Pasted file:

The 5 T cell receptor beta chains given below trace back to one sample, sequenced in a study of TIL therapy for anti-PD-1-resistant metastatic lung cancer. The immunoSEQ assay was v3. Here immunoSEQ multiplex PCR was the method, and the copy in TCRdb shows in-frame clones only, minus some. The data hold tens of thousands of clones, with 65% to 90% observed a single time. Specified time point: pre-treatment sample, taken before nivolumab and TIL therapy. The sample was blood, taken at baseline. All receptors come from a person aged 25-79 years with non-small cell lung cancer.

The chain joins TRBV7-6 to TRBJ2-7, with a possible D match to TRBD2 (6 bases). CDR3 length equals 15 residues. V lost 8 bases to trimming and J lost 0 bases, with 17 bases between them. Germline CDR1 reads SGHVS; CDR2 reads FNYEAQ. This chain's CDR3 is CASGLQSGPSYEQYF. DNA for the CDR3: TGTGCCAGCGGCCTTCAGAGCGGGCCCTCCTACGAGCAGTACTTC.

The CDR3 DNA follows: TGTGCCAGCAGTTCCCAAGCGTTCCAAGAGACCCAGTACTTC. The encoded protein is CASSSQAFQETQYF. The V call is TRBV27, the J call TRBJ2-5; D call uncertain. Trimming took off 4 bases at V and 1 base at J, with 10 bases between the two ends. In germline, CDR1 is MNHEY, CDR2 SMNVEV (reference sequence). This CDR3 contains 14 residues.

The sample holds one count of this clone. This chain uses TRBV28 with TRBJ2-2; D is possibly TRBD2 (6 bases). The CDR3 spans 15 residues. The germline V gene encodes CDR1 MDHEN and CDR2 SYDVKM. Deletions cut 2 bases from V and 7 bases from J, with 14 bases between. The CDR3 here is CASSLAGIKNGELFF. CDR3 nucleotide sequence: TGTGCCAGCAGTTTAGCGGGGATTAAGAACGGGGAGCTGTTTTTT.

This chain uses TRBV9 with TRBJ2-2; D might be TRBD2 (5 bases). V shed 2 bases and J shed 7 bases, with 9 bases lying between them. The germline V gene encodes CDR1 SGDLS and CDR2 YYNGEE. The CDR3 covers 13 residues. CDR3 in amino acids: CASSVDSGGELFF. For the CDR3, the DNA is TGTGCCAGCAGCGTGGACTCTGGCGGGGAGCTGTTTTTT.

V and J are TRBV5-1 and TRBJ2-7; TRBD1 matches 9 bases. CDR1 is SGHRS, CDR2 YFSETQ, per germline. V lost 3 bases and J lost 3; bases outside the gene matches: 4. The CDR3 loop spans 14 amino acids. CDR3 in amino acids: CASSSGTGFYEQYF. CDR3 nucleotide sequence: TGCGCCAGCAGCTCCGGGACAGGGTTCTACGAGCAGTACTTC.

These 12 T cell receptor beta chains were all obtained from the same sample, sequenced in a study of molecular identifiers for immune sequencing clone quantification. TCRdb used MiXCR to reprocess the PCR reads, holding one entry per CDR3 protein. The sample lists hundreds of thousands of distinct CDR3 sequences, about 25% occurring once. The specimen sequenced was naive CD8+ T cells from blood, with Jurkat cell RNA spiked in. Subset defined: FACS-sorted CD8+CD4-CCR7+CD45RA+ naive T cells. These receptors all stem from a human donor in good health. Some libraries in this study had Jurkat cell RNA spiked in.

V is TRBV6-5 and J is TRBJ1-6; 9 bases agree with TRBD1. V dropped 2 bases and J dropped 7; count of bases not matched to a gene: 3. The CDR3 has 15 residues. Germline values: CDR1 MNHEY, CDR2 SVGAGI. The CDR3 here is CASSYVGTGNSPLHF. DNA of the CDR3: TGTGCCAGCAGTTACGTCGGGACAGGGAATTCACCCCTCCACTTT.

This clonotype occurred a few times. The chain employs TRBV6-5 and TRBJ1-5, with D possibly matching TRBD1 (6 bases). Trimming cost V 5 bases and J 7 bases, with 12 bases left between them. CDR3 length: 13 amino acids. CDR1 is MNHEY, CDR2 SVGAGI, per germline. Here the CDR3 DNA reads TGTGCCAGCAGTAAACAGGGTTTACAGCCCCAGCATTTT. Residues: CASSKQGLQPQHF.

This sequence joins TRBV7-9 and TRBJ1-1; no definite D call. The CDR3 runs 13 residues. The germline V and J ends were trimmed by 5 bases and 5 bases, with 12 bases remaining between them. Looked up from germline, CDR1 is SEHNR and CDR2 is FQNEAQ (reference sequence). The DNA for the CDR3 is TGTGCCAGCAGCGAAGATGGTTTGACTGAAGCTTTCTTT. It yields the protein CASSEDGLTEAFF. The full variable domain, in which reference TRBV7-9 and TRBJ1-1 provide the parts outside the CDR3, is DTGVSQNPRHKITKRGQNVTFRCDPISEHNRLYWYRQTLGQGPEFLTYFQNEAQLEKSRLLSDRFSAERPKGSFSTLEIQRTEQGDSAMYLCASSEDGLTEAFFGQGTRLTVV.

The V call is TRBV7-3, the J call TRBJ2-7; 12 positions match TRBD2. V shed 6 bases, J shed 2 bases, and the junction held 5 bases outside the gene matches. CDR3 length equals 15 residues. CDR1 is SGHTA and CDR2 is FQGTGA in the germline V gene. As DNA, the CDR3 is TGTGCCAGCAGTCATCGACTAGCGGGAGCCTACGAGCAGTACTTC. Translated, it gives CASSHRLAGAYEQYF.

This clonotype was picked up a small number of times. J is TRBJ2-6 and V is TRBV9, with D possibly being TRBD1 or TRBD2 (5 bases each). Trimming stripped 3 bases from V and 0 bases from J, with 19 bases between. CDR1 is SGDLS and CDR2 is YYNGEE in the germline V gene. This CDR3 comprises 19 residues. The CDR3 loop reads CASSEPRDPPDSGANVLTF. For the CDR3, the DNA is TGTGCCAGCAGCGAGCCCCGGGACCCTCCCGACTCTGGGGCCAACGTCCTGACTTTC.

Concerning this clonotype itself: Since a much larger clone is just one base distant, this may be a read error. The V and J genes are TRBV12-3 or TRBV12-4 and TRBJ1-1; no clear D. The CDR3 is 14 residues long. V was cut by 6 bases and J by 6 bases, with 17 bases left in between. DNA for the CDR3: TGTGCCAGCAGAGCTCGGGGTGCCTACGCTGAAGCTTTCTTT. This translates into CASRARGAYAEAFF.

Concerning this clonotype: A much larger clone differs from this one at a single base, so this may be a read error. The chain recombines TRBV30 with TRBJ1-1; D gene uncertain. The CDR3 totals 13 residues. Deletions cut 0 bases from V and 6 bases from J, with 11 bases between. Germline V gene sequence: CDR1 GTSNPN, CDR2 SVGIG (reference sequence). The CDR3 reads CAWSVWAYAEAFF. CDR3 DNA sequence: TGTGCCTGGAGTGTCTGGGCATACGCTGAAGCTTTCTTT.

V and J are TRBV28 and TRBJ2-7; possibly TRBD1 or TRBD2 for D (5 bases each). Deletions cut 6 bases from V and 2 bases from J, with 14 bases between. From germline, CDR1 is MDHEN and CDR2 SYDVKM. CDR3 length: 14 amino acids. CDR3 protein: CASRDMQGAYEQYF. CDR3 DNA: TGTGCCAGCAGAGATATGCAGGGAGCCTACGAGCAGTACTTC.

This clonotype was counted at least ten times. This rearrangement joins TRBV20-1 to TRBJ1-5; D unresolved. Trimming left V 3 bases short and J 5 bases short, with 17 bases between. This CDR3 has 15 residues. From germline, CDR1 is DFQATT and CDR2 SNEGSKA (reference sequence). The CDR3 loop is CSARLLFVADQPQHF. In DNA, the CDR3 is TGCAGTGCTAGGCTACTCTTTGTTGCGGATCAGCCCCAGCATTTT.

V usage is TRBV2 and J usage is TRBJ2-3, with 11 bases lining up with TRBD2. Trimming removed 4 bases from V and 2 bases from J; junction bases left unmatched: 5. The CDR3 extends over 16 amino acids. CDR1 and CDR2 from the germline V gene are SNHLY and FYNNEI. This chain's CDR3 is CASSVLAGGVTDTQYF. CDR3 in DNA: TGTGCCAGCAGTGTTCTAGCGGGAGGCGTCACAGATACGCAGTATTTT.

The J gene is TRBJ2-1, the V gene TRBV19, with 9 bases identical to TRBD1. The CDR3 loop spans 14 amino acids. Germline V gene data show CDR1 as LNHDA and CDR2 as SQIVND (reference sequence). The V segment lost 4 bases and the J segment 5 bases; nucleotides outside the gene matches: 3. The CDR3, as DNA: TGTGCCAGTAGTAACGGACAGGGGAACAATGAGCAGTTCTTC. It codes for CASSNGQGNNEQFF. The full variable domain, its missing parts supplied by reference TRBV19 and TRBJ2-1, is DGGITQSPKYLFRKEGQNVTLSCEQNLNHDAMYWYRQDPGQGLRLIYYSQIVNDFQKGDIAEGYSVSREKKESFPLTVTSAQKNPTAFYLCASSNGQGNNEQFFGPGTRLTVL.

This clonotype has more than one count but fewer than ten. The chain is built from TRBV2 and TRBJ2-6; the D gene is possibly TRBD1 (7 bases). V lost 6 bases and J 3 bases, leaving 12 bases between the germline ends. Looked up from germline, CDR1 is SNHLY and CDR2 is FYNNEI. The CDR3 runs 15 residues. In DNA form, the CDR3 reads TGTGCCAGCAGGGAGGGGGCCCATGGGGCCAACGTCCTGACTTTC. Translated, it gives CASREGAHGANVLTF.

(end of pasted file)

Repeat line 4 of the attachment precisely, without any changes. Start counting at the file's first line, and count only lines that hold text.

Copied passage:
The sample holds one count of this clone. This chain uses TRBV28 with TRBJ2-2; D is possibly TRBD2 (6 bases). The CDR3 spans 15 residues. The germline V gene encodes CDR1 MDHEN and CDR2 SYDVKM. Deletions cut 2 bases from V and 7 bases from J, with 14 bases between. The CDR3 here is CASSLAGIKNGELFF. CDR3 nucleotide sequence: TGTGCCAGCAGTTTAGCGGGGATTAAGAACGGGGAGCTGTTTTTT.